The need is to create more jobs, not place onerous asks on industry, causing them to relocate or shut down
So, against the backdrop of thousands of jobs lost because of the pandemic hitting the informal sector hard, the Haryana government had, in November 2020, passed a law reserving 75% of private sector jobs that pay upto Rs 50,000 a month for persons domiciled in the state; this reservation, which is to stay in effect for the next 10 years, has just received the governor’s nod.
To assuage public anger over failure to make policies that create jobs in the numbers and pace needed, many governments in India turn to promising an assured share to one group or the other in the job pool. Never mind the actual realisation of jobs from such quotas. So, against the backdrop of thousands of jobs lost because of the pandemic hitting the informal sector hard, the Haryana government had, in November 2020, passed a law reserving 75% of private sector jobs that pay upto Rs 50,000 a month for persons domiciled in the state; this reservation, which is to stay in effect for the next 10 years, has just received the governor’s nod. The Haryana State Employment of Local Candidates Act 2020 had first come up as an ordinance last year in July; the ordinance was then withdrawn in October. While Swarajya reports that the Union ministry of labour and employment had examined the ordinance and advised against it, Hindustan Times reports that the state’s law department had advised the governor to send the ordinance for consideration of the president since it likely violated some central laws as also many Constitutional provisions.
If the state didn’t see reason then, it should now, with prominent industry voices expressing serious concern, as per a report in The Economic Times. Not only could the law be in violation of fundamental rights like Article 19 (1) that guarantees the freedom to practise any profession, or to carry on any occupation, trade, or business, and Article 14 that guarantees equality before the law, it also undermines the autonomy of industry. Mandating largely local hiring hobbles private sector employers when it comes to hiring the right talent. While the Bill talks about allowing private-sector employers to hire non-domicile candidates if they can’t find talent locally, the government empowers itself, under Section 5 (2) (iii) of the Act, to direct companies to train local youth for the achievement of desired skills and qualifications if it deems this fit. This means that employers could be forced to take on additional training costs. The penalty provisions—upto Rs 2 lakh for failure to meet the 75% rule, and Rs 1,000 per day for continued violation after breach—will punish smaller employers disproportionately as the penalty amount could have a significant bearing on their finances; also, the chunk of the jobs in such firms will be of the salary bracket specified by the law, while the corporates will have a smaller pool of such jobs. Also, the law will likely ensure domicile-certificate fraud becomes a minor industry, and exemption from compliance being subject to the discretion of a government-appointee portends a thriving ‘inspector raj’.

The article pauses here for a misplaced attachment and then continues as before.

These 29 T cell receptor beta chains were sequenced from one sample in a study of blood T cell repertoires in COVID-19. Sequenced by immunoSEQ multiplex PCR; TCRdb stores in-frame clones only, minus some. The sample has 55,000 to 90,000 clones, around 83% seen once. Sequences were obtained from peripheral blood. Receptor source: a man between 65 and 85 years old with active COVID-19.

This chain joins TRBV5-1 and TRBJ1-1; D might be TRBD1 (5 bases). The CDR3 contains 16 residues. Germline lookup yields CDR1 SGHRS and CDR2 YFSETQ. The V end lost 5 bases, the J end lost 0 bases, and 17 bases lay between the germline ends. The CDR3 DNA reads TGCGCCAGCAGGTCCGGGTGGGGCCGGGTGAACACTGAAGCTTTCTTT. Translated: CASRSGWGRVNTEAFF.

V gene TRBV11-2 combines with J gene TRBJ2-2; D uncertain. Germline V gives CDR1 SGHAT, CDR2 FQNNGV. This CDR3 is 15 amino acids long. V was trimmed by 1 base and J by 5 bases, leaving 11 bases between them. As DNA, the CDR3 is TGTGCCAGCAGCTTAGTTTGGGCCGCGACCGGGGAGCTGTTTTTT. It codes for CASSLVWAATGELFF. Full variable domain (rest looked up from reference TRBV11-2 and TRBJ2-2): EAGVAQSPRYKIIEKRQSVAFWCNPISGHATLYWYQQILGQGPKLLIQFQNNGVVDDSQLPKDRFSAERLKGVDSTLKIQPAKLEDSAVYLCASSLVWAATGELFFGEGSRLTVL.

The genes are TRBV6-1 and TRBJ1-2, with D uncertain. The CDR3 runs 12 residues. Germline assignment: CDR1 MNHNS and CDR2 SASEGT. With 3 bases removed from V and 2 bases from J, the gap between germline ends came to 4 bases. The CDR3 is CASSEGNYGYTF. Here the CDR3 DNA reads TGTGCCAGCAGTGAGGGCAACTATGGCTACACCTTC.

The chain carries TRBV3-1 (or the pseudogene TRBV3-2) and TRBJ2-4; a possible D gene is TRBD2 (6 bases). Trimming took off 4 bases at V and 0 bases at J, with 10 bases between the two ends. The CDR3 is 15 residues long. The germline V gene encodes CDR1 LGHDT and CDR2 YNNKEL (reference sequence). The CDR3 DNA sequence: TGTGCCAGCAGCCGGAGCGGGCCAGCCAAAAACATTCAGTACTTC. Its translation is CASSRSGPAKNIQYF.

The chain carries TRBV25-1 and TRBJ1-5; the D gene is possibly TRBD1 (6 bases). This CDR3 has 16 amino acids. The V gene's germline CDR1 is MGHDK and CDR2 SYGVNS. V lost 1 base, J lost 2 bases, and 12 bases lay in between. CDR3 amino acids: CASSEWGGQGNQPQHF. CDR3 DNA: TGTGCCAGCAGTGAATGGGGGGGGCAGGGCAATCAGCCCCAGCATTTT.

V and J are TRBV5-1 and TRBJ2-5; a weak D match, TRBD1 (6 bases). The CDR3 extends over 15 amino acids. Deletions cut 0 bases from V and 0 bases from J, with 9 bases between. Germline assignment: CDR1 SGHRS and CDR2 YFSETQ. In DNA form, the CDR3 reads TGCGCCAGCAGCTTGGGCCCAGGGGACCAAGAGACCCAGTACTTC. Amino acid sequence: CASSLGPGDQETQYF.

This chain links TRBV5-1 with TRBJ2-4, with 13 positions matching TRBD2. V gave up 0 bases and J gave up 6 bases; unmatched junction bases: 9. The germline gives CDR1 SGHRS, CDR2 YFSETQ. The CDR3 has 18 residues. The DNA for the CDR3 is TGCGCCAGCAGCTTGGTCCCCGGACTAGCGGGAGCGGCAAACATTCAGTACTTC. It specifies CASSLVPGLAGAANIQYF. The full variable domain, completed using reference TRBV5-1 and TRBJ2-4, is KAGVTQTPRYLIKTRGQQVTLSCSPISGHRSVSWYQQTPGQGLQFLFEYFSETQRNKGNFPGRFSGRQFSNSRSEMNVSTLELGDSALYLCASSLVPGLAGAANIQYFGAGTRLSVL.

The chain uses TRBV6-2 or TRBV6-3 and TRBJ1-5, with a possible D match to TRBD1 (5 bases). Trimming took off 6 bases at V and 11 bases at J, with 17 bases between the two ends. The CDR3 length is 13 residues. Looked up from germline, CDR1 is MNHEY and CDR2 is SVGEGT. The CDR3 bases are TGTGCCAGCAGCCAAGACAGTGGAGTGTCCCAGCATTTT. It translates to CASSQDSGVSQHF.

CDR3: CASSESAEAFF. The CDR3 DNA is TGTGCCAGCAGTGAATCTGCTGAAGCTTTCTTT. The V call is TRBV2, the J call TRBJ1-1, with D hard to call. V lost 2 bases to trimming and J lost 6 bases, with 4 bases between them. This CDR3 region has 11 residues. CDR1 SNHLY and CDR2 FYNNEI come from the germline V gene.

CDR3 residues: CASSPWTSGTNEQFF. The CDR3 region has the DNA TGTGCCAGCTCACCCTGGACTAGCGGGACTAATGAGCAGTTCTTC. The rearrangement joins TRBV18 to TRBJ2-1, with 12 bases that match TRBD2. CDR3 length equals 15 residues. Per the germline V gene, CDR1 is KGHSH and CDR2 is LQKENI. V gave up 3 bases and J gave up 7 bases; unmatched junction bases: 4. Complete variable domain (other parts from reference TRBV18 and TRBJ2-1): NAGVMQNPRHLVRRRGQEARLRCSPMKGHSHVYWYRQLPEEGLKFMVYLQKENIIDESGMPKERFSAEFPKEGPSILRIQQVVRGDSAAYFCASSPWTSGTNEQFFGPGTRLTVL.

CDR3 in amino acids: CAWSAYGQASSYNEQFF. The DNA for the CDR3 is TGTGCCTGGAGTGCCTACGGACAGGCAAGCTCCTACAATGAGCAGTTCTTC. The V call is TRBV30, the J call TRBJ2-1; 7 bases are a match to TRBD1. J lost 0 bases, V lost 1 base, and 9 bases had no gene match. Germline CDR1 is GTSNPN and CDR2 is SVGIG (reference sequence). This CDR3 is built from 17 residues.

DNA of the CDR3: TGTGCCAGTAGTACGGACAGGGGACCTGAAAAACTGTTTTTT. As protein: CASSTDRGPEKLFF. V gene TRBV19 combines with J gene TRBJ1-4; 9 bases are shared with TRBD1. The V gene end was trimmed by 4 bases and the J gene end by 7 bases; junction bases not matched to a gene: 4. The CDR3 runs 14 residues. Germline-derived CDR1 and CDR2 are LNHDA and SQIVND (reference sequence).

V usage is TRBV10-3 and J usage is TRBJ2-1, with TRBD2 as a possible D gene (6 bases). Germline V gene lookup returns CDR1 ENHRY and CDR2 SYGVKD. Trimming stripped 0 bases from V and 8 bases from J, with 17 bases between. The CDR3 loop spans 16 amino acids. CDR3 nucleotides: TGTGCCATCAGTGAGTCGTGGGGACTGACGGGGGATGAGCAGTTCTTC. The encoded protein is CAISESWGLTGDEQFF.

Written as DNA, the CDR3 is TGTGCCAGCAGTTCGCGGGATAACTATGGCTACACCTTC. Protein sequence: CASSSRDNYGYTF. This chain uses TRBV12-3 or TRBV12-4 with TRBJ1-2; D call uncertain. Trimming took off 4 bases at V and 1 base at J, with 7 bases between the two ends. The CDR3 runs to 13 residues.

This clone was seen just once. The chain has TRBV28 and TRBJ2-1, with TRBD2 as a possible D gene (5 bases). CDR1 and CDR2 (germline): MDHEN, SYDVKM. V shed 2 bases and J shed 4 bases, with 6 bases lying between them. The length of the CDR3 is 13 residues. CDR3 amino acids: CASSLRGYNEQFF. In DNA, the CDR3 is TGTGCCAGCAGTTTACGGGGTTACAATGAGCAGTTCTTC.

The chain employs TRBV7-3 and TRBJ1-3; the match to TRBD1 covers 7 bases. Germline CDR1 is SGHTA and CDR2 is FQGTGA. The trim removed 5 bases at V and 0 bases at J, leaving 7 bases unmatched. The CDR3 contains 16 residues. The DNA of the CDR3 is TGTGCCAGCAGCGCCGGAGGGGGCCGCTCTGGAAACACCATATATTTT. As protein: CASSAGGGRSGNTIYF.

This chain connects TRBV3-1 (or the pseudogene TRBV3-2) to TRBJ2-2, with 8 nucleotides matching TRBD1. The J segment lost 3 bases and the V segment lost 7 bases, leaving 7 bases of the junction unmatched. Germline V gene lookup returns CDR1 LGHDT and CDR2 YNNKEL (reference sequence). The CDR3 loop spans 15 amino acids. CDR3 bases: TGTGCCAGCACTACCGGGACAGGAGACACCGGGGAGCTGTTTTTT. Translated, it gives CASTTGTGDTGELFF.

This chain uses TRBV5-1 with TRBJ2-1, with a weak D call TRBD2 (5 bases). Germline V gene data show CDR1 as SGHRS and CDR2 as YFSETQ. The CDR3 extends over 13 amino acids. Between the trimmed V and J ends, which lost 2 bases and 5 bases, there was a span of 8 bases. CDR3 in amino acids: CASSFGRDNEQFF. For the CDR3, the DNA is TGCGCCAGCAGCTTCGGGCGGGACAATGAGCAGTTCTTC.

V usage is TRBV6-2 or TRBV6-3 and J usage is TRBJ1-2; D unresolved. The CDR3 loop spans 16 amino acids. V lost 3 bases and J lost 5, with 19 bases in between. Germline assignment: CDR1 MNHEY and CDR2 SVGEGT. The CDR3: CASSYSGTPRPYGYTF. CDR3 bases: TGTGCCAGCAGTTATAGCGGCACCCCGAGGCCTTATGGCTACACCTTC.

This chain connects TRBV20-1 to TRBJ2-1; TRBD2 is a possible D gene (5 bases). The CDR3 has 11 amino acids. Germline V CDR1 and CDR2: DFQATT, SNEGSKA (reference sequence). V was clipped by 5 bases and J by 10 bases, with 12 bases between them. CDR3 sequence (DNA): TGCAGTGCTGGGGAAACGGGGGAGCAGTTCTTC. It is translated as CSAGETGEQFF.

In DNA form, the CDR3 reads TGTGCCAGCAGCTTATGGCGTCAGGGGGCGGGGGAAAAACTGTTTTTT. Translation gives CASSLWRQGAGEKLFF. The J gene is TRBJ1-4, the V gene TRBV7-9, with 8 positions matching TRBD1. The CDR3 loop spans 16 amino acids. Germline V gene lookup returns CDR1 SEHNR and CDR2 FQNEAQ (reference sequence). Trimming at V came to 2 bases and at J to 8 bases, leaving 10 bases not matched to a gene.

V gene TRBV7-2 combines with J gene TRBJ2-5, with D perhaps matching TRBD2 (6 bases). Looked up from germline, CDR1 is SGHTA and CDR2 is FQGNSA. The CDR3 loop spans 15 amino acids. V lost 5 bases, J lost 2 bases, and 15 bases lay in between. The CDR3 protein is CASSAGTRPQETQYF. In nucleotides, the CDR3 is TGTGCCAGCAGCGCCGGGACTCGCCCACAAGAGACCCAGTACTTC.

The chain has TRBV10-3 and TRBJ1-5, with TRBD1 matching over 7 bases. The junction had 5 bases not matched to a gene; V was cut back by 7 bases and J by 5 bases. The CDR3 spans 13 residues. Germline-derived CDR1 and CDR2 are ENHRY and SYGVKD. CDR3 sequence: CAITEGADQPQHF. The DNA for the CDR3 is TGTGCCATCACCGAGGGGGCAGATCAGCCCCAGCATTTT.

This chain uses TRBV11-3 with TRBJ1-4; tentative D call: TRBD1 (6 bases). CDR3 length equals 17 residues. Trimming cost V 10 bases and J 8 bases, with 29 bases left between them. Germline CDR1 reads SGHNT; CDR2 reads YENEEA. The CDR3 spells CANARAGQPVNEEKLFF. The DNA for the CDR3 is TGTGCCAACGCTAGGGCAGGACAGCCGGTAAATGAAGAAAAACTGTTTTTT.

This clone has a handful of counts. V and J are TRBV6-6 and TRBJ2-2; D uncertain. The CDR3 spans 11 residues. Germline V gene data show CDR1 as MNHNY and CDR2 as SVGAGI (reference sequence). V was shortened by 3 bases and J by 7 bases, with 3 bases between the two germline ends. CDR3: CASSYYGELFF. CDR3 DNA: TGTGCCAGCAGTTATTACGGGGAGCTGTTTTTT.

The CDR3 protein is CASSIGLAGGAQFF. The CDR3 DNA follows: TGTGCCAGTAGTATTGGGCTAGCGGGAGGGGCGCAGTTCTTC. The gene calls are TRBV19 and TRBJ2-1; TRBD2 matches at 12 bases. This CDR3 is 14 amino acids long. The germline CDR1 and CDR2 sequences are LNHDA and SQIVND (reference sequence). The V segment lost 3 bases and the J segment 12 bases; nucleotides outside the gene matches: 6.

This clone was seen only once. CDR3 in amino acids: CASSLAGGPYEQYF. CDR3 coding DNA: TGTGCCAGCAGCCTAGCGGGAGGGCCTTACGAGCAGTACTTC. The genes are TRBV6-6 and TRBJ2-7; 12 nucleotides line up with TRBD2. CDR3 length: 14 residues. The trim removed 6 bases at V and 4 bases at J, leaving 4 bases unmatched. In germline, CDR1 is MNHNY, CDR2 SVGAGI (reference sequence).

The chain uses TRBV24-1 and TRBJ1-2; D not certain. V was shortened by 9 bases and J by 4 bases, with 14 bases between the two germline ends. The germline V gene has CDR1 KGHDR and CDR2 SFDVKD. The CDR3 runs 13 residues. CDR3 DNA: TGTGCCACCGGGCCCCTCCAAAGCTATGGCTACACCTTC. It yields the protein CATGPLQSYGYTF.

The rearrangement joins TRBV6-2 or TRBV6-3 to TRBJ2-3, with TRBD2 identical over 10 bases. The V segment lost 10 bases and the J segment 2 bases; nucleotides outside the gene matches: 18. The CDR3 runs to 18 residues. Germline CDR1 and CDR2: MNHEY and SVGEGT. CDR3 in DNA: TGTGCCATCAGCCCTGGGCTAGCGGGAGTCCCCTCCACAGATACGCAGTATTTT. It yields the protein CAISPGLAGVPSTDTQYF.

Other states have also flirted with domicile quotas—Andhra Pradesh, last year, wanted similar reservation in private sector jobs, but it was challenged in the High Court. Madhya Pradesh wanted all state government jobs to go to locals, while Gujarat has had a domicile quota of 85% for over two-and-a-half decades now. Maharashtra reserves 80% of the jobs in private sector firms that sought state government incentives or tax benefits for locals. Assam and Karnataka, too, have tried to impose domicile quotas. The fact is that all the states have had very little success. In Madhya Pradesh and Gujarat, locals already form more than 90% of the workforce, making their quotas unnecessary. And Karnataka trying to stop the migrant labour exodus during the lockdown shows how dependent it is on labour from outside the state. Governments will have to choose neater, more effective solutions to create jobs that can cater to the demand in the states, such as labour law and tax reforms, easing availability/affordability of land. As per CMIE data for February 2021, Haryana’s unemployment rate far exceeded India’s, at 26.4% versus 6.9%. This clearly shows that the state government needs to facilitate job creation rather than placing onerous asks on the industry, forcing them out of the state.